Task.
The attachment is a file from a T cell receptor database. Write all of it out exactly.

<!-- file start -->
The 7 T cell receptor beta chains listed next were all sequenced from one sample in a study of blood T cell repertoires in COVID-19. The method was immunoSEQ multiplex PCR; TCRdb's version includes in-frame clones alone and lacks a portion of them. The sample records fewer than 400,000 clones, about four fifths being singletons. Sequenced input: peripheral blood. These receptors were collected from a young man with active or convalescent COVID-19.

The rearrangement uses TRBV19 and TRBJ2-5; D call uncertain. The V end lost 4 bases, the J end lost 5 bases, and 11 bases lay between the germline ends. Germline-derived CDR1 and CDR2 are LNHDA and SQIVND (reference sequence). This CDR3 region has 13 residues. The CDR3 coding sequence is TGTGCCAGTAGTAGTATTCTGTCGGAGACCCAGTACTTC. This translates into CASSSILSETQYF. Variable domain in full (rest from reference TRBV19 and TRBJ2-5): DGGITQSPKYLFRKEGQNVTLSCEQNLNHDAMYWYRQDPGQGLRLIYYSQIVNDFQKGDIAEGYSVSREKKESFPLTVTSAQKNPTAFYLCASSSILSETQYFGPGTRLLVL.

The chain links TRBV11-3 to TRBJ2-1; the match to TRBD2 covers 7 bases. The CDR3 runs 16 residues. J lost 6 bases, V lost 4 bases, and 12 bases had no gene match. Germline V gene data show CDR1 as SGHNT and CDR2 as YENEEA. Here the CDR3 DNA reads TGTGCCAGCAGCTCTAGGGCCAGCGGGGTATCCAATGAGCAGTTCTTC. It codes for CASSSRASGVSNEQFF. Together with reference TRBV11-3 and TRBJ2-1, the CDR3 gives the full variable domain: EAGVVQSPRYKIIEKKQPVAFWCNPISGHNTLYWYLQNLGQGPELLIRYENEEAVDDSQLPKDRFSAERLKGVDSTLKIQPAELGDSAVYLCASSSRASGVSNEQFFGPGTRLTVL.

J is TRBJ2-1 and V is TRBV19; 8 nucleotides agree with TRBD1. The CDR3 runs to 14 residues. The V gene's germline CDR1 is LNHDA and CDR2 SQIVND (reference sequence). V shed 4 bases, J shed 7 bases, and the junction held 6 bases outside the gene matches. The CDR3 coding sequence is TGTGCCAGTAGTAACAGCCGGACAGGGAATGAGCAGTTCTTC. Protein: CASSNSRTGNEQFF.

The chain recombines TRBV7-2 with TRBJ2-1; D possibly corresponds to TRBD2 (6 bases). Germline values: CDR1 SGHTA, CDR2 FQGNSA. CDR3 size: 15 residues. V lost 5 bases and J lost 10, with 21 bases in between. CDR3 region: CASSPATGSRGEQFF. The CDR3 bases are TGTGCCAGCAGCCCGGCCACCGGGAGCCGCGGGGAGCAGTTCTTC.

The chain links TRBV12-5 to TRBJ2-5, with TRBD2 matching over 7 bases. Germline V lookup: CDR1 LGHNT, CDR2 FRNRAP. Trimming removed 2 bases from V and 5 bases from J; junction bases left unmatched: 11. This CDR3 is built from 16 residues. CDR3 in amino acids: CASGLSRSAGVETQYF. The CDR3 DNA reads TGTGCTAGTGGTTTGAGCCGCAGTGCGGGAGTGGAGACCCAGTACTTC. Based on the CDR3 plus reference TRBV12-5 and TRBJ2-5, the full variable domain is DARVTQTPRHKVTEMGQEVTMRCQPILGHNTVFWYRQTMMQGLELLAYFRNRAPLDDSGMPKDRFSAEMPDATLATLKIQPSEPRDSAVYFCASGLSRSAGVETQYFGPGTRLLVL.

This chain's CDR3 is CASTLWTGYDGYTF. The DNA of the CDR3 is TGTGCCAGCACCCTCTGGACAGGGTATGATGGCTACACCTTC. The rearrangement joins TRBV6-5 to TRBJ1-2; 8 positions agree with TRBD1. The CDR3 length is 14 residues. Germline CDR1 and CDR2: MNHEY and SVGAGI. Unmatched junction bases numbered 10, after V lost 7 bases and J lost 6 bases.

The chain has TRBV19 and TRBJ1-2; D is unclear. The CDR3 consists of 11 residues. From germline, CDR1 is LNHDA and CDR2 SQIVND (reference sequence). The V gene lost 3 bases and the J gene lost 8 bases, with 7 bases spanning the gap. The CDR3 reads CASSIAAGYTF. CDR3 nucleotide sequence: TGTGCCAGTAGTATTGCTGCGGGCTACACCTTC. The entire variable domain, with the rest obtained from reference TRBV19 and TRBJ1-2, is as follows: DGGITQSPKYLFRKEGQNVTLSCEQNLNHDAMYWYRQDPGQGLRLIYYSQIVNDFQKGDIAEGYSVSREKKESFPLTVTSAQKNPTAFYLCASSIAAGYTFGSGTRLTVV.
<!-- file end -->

The 7 T cell receptor beta chains listed next were all sequenced from one sample in a study of blood T cell repertoires in COVID-19. The method was immunoSEQ multiplex PCR; TCRdb's version includes in-frame clones alone and lacks a portion of them. The sample records fewer than 400,000 clones, about four fifths being singletons. Sequenced input: peripheral blood. These receptors were collected from a young man with active or convalescent COVID-19.

The rearrangement uses TRBV19 and TRBJ2-5; D call uncertain. The V end lost 4 bases, the J end lost 5 bases, and 11 bases lay between the germline ends. Germline-derived CDR1 and CDR2 are LNHDA and SQIVND (reference sequence). This CDR3 region has 13 residues. The CDR3 coding sequence is TGTGCCAGTAGTAGTATTCTGTCGGAGACCCAGTACTTC. This translates into CASSSILSETQYF. Variable domain in full (rest from reference TRBV19 and TRBJ2-5): DGGITQSPKYLFRKEGQNVTLSCEQNLNHDAMYWYRQDPGQGLRLIYYSQIVNDFQKGDIAEGYSVSREKKESFPLTVTSAQKNPTAFYLCASSSILSETQYFGPGTRLLVL.

The chain links TRBV11-3 to TRBJ2-1; the match to TRBD2 covers 7 bases. The CDR3 runs 16 residues. J lost 6 bases, V lost 4 bases, and 12 bases had no gene match. Germline V gene data show CDR1 as SGHNT and CDR2 as YENEEA. Here the CDR3 DNA reads TGTGCCAGCAGCTCTAGGGCCAGCGGGGTATCCAATGAGCAGTTCTTC. It codes for CASSSRASGVSNEQFF. Together with reference TRBV11-3 and TRBJ2-1, the CDR3 gives the full variable domain: EAGVVQSPRYKIIEKKQPVAFWCNPISGHNTLYWYLQNLGQGPELLIRYENEEAVDDSQLPKDRFSAERLKGVDSTLKIQPAELGDSAVYLCASSSRASGVSNEQFFGPGTRLTVL.

J is TRBJ2-1 and V is TRBV19; 8 nucleotides agree with TRBD1. The CDR3 runs to 14 residues. The V gene's germline CDR1 is LNHDA and CDR2 SQIVND (reference sequence). V shed 4 bases, J shed 7 bases, and the junction held 6 bases outside the gene matches. The CDR3 coding sequence is TGTGCCAGTAGTAACAGCCGGACAGGGAATGAGCAGTTCTTC. Protein: CASSNSRTGNEQFF.

The chain recombines TRBV7-2 with TRBJ2-1; D possibly corresponds to TRBD2 (6 bases). Germline values: CDR1 SGHTA, CDR2 FQGNSA. CDR3 size: 15 residues. V lost 5 bases and J lost 10, with 21 bases in between. CDR3 region: CASSPATGSRGEQFF. The CDR3 bases are TGTGCCAGCAGCCCGGCCACCGGGAGCCGCGGGGAGCAGTTCTTC.

The chain links TRBV12-5 to TRBJ2-5, with TRBD2 matching over 7 bases. Germline V lookup: CDR1 LGHNT, CDR2 FRNRAP. Trimming removed 2 bases from V and 5 bases from J; junction bases left unmatched: 11. This CDR3 is built from 16 residues. CDR3 in amino acids: CASGLSRSAGVETQYF. The CDR3 DNA reads TGTGCTAGTGGTTTGAGCCGCAGTGCGGGAGTGGAGACCCAGTACTTC. Based on the CDR3 plus reference TRBV12-5 and TRBJ2-5, the full variable domain is DARVTQTPRHKVTEMGQEVTMRCQPILGHNTVFWYRQTMMQGLELLAYFRNRAPLDDSGMPKDRFSAEMPDATLATLKIQPSEPRDSAVYFCASGLSRSAGVETQYFGPGTRLLVL.

This chain's CDR3 is CASTLWTGYDGYTF. The DNA of the CDR3 is TGTGCCAGCACCCTCTGGACAGGGTATGATGGCTACACCTTC. The rearrangement joins TRBV6-5 to TRBJ1-2; 8 positions agree with TRBD1. The CDR3 length is 14 residues. Germline CDR1 and CDR2: MNHEY and SVGAGI. Unmatched junction bases numbered 10, after V lost 7 bases and J lost 6 bases.

The chain has TRBV19 and TRBJ1-2; D is unclear. The CDR3 consists of 11 residues. From germline, CDR1 is LNHDA and CDR2 SQIVND (reference sequence). The V gene lost 3 bases and the J gene lost 8 bases, with 7 bases spanning the gap. The CDR3 reads CASSIAAGYTF. CDR3 nucleotide sequence: TGTGCCAGTAGTATTGCTGCGGGCTACACCTTC. The entire variable domain, with the rest obtained from reference TRBV19 and TRBJ1-2, is as follows: DGGITQSPKYLFRKEGQNVTLSCEQNLNHDAMYWYRQDPGQGLRLIYYSQIVNDFQKGDIAEGYSVSREKKESFPLTVTSAQKNPTAFYLCASSIAAGYTFGSGTRLTVV.